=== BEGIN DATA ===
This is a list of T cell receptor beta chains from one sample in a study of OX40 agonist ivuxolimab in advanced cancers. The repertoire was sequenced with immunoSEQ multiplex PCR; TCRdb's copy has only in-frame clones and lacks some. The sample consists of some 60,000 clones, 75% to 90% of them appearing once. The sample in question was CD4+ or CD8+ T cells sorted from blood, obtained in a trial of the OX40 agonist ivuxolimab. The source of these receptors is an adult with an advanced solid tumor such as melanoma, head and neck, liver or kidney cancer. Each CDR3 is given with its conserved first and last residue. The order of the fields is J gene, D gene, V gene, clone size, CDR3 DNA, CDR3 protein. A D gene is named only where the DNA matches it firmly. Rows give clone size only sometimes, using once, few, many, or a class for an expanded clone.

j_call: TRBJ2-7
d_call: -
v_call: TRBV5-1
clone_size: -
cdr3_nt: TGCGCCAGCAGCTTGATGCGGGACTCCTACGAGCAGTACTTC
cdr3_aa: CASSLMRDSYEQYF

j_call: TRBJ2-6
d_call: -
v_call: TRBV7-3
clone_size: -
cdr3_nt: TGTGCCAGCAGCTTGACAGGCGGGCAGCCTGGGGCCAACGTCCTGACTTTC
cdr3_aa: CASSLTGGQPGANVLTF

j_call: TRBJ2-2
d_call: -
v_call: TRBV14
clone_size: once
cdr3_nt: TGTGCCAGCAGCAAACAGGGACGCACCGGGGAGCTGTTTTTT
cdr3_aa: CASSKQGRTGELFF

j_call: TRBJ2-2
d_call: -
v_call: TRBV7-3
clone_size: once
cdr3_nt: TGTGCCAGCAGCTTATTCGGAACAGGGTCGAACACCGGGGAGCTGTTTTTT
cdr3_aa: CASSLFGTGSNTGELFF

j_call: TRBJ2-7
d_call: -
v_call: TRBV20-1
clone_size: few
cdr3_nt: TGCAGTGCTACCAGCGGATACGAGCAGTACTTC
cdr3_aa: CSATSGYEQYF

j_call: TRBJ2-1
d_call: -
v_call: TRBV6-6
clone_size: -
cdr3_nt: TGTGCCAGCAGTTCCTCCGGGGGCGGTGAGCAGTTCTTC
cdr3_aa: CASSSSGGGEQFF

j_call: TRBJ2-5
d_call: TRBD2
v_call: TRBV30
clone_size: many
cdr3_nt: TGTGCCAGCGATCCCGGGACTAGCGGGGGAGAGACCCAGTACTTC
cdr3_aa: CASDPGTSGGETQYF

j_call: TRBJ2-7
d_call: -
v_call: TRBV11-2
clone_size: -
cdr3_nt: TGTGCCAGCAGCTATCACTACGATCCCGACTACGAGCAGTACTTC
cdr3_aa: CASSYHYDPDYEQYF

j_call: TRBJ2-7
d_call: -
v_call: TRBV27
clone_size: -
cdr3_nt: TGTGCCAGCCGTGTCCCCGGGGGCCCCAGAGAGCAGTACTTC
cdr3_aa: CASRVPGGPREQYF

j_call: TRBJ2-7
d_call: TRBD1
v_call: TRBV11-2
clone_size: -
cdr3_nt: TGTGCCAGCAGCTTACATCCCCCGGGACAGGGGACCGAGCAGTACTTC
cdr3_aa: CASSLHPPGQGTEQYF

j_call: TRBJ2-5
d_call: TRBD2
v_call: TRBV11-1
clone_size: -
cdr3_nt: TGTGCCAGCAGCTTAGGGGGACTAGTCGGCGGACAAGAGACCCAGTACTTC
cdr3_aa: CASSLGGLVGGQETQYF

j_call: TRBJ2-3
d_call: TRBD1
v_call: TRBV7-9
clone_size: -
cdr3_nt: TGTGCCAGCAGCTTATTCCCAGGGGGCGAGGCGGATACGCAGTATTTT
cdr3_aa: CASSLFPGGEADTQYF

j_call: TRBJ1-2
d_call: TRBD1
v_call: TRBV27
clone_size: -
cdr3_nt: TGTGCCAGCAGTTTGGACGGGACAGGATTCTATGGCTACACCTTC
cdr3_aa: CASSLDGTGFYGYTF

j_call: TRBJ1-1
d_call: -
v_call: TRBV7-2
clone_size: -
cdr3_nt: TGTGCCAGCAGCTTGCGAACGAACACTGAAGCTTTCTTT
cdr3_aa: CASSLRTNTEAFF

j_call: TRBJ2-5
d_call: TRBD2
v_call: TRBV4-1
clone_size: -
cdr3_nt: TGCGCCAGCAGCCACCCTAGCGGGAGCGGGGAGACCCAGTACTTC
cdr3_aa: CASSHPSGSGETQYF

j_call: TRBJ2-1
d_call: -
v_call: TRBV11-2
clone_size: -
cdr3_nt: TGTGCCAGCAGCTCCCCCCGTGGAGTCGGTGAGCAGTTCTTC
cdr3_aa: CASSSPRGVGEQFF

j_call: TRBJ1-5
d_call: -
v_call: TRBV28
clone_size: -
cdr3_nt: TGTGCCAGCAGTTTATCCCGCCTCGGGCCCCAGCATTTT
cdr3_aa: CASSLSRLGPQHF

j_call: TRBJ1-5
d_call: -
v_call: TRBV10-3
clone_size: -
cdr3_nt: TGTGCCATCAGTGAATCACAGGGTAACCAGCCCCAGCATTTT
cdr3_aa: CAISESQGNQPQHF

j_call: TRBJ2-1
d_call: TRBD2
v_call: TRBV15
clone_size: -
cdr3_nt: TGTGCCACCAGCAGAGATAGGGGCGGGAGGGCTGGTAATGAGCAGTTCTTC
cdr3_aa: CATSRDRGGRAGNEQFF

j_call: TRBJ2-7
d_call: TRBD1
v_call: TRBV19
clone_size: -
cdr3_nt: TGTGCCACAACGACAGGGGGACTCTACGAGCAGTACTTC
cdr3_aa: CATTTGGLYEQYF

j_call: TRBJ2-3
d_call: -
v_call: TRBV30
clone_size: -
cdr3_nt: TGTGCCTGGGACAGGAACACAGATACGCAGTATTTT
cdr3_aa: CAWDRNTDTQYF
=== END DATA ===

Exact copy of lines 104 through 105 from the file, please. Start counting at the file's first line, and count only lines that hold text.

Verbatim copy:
j_call: TRBJ1-5
d_call: -